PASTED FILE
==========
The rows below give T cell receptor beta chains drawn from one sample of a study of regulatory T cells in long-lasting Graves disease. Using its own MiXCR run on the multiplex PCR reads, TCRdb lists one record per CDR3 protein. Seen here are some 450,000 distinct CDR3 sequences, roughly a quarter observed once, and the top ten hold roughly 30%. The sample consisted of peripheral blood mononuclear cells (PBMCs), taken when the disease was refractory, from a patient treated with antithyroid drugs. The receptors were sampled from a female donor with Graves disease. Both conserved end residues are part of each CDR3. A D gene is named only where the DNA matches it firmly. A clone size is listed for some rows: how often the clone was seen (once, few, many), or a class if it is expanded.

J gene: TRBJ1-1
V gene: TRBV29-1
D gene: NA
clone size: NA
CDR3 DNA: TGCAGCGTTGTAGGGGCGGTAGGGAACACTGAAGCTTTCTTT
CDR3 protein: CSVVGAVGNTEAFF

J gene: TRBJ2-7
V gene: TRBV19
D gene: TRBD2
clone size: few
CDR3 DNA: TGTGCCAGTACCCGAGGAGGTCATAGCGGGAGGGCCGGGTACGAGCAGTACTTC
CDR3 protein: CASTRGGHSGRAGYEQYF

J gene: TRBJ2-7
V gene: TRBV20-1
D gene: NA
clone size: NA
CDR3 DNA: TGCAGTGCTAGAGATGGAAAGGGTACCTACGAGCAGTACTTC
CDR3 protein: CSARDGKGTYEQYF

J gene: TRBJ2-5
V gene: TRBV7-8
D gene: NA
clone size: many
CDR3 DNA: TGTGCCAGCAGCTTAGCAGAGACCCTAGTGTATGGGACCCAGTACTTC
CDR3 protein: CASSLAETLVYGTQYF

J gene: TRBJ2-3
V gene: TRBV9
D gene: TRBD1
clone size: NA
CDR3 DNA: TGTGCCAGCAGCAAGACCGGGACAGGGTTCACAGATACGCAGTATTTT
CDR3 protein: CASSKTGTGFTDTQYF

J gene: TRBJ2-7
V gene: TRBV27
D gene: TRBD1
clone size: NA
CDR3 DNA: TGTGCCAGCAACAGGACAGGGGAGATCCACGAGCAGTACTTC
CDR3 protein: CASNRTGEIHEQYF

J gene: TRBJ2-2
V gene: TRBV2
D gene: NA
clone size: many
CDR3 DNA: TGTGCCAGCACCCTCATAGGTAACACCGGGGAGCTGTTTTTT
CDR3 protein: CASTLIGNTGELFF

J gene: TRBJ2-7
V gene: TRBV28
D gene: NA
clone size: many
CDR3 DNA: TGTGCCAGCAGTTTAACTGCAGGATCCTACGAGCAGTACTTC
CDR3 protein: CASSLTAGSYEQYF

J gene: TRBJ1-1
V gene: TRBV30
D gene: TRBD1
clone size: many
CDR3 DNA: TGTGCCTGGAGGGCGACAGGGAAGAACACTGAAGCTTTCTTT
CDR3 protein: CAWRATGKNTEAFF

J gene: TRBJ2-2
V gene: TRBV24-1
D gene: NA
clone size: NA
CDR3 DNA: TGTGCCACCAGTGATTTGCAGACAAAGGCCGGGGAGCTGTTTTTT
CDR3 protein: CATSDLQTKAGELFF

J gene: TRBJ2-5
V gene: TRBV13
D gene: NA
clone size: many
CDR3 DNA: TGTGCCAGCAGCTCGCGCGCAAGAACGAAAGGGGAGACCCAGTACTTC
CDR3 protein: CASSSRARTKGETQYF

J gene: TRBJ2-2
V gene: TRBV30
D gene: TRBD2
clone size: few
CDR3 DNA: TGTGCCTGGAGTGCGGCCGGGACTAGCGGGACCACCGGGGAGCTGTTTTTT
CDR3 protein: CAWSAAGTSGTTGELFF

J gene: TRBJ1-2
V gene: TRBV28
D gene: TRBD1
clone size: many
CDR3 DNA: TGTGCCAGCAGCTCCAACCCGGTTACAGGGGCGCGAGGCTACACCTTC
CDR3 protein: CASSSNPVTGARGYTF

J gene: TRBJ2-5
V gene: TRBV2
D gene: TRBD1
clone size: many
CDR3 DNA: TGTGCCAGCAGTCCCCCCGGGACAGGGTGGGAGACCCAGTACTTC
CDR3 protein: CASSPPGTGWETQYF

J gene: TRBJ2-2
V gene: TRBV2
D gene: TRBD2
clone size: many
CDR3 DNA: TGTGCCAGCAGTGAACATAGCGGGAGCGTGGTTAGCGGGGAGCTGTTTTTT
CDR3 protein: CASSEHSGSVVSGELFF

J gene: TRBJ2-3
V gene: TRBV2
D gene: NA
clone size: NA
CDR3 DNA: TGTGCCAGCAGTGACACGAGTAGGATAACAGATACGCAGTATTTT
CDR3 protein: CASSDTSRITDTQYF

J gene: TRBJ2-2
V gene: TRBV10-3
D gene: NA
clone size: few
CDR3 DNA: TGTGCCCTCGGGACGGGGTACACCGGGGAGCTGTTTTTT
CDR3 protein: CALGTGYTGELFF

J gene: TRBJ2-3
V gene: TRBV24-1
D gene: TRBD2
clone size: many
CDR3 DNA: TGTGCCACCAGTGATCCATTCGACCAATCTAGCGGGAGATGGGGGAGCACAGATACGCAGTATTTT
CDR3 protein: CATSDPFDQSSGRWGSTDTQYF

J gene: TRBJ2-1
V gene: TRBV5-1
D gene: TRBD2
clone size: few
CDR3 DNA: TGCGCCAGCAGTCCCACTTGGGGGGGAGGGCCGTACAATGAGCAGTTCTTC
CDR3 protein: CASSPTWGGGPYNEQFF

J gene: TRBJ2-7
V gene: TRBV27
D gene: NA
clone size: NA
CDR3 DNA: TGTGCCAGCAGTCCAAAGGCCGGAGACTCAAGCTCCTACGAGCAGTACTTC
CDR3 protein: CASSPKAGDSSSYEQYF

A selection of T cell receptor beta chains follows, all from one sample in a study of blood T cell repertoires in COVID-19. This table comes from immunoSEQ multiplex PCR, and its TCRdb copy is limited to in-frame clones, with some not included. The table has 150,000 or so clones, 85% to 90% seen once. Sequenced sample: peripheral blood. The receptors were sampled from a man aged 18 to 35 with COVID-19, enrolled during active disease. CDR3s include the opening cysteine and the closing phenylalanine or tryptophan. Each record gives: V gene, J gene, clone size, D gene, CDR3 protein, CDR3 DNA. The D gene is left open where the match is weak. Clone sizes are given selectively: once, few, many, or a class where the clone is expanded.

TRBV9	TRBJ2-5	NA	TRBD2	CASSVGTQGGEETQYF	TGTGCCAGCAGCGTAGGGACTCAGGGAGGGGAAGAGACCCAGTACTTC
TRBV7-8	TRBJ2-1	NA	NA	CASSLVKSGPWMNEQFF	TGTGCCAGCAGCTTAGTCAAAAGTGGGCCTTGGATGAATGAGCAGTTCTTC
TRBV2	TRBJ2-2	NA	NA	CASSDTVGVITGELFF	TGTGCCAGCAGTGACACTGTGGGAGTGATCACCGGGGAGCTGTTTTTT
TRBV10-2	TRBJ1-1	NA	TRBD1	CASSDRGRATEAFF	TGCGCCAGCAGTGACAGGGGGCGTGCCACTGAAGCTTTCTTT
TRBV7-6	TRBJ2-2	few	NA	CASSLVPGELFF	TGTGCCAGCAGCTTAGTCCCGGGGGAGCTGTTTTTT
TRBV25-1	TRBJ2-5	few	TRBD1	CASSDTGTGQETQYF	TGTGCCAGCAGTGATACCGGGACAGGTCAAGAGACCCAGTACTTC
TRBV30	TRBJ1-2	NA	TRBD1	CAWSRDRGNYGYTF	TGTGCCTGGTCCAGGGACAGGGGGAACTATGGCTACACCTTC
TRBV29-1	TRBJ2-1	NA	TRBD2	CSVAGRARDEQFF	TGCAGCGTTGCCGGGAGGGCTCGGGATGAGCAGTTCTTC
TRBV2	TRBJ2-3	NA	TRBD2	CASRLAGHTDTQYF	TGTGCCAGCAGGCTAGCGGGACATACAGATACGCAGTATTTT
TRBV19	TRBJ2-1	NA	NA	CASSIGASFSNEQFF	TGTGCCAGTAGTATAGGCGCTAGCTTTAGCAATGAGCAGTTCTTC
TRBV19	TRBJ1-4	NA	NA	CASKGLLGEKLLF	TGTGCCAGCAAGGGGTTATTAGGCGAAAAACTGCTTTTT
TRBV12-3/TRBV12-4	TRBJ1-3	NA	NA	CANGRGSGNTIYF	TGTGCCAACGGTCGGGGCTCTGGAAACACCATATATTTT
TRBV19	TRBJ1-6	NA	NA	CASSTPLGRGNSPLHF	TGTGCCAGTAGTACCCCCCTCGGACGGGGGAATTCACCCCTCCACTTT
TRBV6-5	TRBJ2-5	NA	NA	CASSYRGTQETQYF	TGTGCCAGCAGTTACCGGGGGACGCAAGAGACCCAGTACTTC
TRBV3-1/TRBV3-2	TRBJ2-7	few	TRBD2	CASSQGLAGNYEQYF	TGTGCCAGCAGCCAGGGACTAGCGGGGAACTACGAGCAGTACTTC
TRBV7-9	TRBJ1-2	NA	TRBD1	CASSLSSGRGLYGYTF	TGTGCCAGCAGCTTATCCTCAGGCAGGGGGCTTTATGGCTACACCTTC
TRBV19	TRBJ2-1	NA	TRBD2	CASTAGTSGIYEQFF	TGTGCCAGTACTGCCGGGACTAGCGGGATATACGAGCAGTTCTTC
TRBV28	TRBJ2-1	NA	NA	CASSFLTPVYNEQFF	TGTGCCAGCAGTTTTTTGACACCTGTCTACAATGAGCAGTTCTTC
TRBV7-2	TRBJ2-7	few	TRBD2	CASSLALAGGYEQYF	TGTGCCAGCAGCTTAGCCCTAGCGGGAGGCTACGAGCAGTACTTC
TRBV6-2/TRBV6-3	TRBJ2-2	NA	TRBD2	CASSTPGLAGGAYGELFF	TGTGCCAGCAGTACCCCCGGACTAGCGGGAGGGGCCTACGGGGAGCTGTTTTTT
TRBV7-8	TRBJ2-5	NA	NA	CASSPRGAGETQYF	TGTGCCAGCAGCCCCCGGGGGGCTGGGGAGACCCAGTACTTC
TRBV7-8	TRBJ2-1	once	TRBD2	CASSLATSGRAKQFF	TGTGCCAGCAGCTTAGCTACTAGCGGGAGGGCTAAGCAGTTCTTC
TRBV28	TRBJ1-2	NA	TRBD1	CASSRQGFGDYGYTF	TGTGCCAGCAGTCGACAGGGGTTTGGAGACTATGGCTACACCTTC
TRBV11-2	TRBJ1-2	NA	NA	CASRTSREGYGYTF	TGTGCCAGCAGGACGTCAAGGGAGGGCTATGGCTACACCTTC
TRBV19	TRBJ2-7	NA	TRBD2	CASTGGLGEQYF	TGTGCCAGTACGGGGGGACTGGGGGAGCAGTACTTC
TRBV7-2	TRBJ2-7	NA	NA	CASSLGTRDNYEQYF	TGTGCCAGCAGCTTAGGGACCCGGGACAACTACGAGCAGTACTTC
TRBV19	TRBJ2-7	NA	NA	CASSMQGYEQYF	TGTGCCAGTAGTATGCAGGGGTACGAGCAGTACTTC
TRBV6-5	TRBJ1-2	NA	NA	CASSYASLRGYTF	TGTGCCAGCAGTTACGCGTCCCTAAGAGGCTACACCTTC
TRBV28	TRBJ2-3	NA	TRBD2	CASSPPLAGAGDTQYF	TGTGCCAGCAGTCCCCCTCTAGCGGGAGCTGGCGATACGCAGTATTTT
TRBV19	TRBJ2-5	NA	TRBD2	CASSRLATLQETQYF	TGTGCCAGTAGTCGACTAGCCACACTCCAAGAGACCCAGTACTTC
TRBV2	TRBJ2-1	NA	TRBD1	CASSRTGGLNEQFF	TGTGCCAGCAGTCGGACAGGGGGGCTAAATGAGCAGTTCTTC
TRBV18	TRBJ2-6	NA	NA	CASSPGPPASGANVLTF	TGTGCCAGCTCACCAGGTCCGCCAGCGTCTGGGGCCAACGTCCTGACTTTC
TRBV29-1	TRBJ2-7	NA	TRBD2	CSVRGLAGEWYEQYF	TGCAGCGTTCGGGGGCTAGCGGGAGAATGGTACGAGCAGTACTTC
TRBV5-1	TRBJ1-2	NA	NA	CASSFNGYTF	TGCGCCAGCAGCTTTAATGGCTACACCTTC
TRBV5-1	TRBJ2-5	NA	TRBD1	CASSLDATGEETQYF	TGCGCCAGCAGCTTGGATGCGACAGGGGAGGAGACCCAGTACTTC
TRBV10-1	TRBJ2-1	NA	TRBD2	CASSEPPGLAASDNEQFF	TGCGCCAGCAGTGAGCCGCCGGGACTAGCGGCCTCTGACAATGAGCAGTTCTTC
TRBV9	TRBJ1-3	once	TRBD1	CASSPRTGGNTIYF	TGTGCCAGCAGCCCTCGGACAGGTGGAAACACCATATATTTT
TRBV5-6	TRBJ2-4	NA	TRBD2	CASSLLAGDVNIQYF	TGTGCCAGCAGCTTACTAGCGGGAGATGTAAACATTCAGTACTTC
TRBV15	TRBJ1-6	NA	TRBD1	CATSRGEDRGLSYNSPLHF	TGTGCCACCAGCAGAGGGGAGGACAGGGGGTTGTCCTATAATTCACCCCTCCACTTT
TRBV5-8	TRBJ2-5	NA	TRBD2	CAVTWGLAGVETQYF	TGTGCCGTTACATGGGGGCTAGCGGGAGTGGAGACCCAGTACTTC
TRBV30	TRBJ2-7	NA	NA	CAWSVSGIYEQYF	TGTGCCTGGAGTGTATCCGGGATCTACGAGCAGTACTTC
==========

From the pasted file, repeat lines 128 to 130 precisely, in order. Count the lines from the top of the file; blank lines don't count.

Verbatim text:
TRBV25-1	TRBJ2-5	few	TRBD1	CASSDTGTGQETQYF	TGTGCCAGCAGTGATACCGGGACAGGTCAAGAGACCCAGTACTTC
TRBV30	TRBJ1-2	NA	TRBD1	CAWSRDRGNYGYTF	TGTGCCTGGTCCAGGGACAGGGGGAACTATGGCTACACCTTC
TRBV29-1	TRBJ2-1	NA	TRBD2	CSVAGRARDEQFF	TGCAGCGTTGCCGGGAGGGCTCGGGATGAGCAGTTCTTC